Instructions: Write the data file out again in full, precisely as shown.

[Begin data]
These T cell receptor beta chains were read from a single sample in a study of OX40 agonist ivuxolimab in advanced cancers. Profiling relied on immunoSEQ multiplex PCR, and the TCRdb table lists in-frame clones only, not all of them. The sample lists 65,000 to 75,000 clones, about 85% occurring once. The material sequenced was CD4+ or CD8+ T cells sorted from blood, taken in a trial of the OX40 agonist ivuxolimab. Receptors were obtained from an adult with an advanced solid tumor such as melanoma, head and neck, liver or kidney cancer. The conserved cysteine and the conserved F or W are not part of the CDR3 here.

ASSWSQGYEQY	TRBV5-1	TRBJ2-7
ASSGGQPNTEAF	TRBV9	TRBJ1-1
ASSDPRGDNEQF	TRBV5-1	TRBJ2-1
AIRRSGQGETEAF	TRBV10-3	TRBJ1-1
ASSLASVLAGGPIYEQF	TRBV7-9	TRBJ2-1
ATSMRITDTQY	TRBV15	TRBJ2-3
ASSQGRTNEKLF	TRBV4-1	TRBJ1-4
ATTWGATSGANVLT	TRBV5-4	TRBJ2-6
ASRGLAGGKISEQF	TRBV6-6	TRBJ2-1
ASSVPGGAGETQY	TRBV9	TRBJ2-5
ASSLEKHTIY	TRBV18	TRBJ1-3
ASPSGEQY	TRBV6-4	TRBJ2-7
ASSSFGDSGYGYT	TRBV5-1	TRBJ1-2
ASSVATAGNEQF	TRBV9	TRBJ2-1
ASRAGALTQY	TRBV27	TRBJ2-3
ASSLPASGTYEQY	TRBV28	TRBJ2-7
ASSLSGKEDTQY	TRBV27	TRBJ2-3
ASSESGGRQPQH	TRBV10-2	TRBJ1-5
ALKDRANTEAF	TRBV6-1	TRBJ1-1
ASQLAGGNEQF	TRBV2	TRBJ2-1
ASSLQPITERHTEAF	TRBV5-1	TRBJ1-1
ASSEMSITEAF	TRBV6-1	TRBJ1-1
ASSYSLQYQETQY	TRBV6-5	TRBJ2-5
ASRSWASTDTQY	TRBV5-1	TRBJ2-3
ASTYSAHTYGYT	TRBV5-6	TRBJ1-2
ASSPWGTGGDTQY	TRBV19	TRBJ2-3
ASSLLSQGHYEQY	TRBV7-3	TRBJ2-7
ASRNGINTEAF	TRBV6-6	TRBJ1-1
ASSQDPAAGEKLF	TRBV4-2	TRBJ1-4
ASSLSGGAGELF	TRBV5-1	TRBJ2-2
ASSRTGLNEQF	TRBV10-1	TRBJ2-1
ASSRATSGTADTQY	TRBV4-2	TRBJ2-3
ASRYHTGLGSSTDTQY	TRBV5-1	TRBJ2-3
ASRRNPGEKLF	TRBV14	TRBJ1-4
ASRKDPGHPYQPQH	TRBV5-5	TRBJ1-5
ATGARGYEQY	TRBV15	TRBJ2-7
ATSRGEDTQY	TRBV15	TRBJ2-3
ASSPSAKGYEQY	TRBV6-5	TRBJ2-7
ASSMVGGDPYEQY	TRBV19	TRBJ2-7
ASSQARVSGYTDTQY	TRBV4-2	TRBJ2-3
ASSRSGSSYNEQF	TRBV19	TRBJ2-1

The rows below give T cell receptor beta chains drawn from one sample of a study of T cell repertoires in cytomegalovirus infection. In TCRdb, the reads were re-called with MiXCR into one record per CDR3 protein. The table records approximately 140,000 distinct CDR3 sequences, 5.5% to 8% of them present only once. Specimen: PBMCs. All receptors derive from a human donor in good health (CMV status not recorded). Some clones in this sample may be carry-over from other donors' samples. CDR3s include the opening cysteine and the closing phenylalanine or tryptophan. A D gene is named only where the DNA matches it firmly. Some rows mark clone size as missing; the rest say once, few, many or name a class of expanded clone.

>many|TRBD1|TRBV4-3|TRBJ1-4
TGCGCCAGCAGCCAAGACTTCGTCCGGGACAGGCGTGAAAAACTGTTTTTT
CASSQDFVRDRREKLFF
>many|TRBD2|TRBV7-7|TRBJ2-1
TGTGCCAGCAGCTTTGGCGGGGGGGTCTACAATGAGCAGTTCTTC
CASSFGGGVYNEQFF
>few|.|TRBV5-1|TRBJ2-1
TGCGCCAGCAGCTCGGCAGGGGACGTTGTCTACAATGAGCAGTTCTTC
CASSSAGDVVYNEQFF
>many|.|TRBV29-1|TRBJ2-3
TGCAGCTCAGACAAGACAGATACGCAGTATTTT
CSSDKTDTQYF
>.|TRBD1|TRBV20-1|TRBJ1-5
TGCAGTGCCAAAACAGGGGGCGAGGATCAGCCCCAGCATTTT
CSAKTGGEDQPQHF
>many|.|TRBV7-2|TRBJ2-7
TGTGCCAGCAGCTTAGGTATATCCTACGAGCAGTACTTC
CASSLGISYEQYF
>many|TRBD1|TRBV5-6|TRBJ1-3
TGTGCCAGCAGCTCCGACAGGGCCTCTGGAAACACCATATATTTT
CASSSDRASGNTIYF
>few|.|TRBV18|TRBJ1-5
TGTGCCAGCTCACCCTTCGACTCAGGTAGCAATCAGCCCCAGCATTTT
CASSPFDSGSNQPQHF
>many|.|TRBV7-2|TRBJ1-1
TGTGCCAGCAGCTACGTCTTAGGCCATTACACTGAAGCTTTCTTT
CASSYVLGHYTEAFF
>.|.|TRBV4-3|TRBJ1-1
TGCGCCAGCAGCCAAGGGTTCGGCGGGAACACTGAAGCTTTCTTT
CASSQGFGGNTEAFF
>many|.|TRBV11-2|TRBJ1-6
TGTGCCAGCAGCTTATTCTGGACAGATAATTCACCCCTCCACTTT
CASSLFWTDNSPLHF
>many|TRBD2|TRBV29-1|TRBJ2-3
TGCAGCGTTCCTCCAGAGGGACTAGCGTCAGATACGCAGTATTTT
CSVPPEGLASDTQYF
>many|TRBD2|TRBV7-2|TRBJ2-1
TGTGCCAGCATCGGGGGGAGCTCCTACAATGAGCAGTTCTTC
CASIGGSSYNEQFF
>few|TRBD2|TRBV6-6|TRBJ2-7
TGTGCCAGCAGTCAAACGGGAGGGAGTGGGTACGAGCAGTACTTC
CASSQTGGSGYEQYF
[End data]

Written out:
These T cell receptor beta chains were read from a single sample in a study of OX40 agonist ivuxolimab in advanced cancers. Profiling relied on immunoSEQ multiplex PCR, and the TCRdb table lists in-frame clones only, not all of them. The sample lists 65,000 to 75,000 clones, about 85% occurring once. The material sequenced was CD4+ or CD8+ T cells sorted from blood, taken in a trial of the OX40 agonist ivuxolimab. Receptors were obtained from an adult with an advanced solid tumor such as melanoma, head and neck, liver or kidney cancer. The conserved cysteine and the conserved F or W are not part of the CDR3 here.

ASSWSQGYEQY	TRBV5-1	TRBJ2-7
ASSGGQPNTEAF	TRBV9	TRBJ1-1
ASSDPRGDNEQF	TRBV5-1	TRBJ2-1
AIRRSGQGETEAF	TRBV10-3	TRBJ1-1
ASSLASVLAGGPIYEQF	TRBV7-9	TRBJ2-1
ATSMRITDTQY	TRBV15	TRBJ2-3
ASSQGRTNEKLF	TRBV4-1	TRBJ1-4
ATTWGATSGANVLT	TRBV5-4	TRBJ2-6
ASRGLAGGKISEQF	TRBV6-6	TRBJ2-1
ASSVPGGAGETQY	TRBV9	TRBJ2-5
ASSLEKHTIY	TRBV18	TRBJ1-3
ASPSGEQY	TRBV6-4	TRBJ2-7
ASSSFGDSGYGYT	TRBV5-1	TRBJ1-2
ASSVATAGNEQF	TRBV9	TRBJ2-1
ASRAGALTQY	TRBV27	TRBJ2-3
ASSLPASGTYEQY	TRBV28	TRBJ2-7
ASSLSGKEDTQY	TRBV27	TRBJ2-3
ASSESGGRQPQH	TRBV10-2	TRBJ1-5
ALKDRANTEAF	TRBV6-1	TRBJ1-1
ASQLAGGNEQF	TRBV2	TRBJ2-1
ASSLQPITERHTEAF	TRBV5-1	TRBJ1-1
ASSEMSITEAF	TRBV6-1	TRBJ1-1
ASSYSLQYQETQY	TRBV6-5	TRBJ2-5
ASRSWASTDTQY	TRBV5-1	TRBJ2-3
ASTYSAHTYGYT	TRBV5-6	TRBJ1-2
ASSPWGTGGDTQY	TRBV19	TRBJ2-3
ASSLLSQGHYEQY	TRBV7-3	TRBJ2-7
ASRNGINTEAF	TRBV6-6	TRBJ1-1
ASSQDPAAGEKLF	TRBV4-2	TRBJ1-4
ASSLSGGAGELF	TRBV5-1	TRBJ2-2
ASSRTGLNEQF	TRBV10-1	TRBJ2-1
ASSRATSGTADTQY	TRBV4-2	TRBJ2-3
ASRYHTGLGSSTDTQY	TRBV5-1	TRBJ2-3
ASRRNPGEKLF	TRBV14	TRBJ1-4
ASRKDPGHPYQPQH	TRBV5-5	TRBJ1-5
ATGARGYEQY	TRBV15	TRBJ2-7
ATSRGEDTQY	TRBV15	TRBJ2-3
ASSPSAKGYEQY	TRBV6-5	TRBJ2-7
ASSMVGGDPYEQY	TRBV19	TRBJ2-7
ASSQARVSGYTDTQY	TRBV4-2	TRBJ2-3
ASSRSGSSYNEQF	TRBV19	TRBJ2-1

The rows below give T cell receptor beta chains drawn from one sample of a study of T cell repertoires in cytomegalovirus infection. In TCRdb, the reads were re-called with MiXCR into one record per CDR3 protein. The table records approximately 140,000 distinct CDR3 sequences, 5.5% to 8% of them present only once. Specimen: PBMCs. All receptors derive from a human donor in good health (CMV status not recorded). Some clones in this sample may be carry-over from other donors' samples. CDR3s include the opening cysteine and the closing phenylalanine or tryptophan. A D gene is named only where the DNA matches it firmly. Some rows mark clone size as missing; the rest say once, few, many or name a class of expanded clone.

>many|TRBD1|TRBV4-3|TRBJ1-4
TGCGCCAGCAGCCAAGACTTCGTCCGGGACAGGCGTGAAAAACTGTTTTTT
CASSQDFVRDRREKLFF
>many|TRBD2|TRBV7-7|TRBJ2-1
TGTGCCAGCAGCTTTGGCGGGGGGGTCTACAATGAGCAGTTCTTC
CASSFGGGVYNEQFF
>few|.|TRBV5-1|TRBJ2-1
TGCGCCAGCAGCTCGGCAGGGGACGTTGTCTACAATGAGCAGTTCTTC
CASSSAGDVVYNEQFF
>many|.|TRBV29-1|TRBJ2-3
TGCAGCTCAGACAAGACAGATACGCAGTATTTT
CSSDKTDTQYF
>.|TRBD1|TRBV20-1|TRBJ1-5
TGCAGTGCCAAAACAGGGGGCGAGGATCAGCCCCAGCATTTT
CSAKTGGEDQPQHF
>many|.|TRBV7-2|TRBJ2-7
TGTGCCAGCAGCTTAGGTATATCCTACGAGCAGTACTTC
CASSLGISYEQYF
>many|TRBD1|TRBV5-6|TRBJ1-3
TGTGCCAGCAGCTCCGACAGGGCCTCTGGAAACACCATATATTTT
CASSSDRASGNTIYF
>few|.|TRBV18|TRBJ1-5
TGTGCCAGCTCACCCTTCGACTCAGGTAGCAATCAGCCCCAGCATTTT
CASSPFDSGSNQPQHF
>many|.|TRBV7-2|TRBJ1-1
TGTGCCAGCAGCTACGTCTTAGGCCATTACACTGAAGCTTTCTTT
CASSYVLGHYTEAFF
>.|.|TRBV4-3|TRBJ1-1
TGCGCCAGCAGCCAAGGGTTCGGCGGGAACACTGAAGCTTTCTTT
CASSQGFGGNTEAFF
>many|.|TRBV11-2|TRBJ1-6
TGTGCCAGCAGCTTATTCTGGACAGATAATTCACCCCTCCACTTT
CASSLFWTDNSPLHF
>many|TRBD2|TRBV29-1|TRBJ2-3
TGCAGCGTTCCTCCAGAGGGACTAGCGTCAGATACGCAGTATTTT
CSVPPEGLASDTQYF
>many|TRBD2|TRBV7-2|TRBJ2-1
TGTGCCAGCATCGGGGGGAGCTCCTACAATGAGCAGTTCTTC
CASIGGSSYNEQFF
>few|TRBD2|TRBV6-6|TRBJ2-7
TGTGCCAGCAGTCAAACGGGAGGGAGTGGGTACGAGCAGTACTTC
CASSQTGGSGYEQYF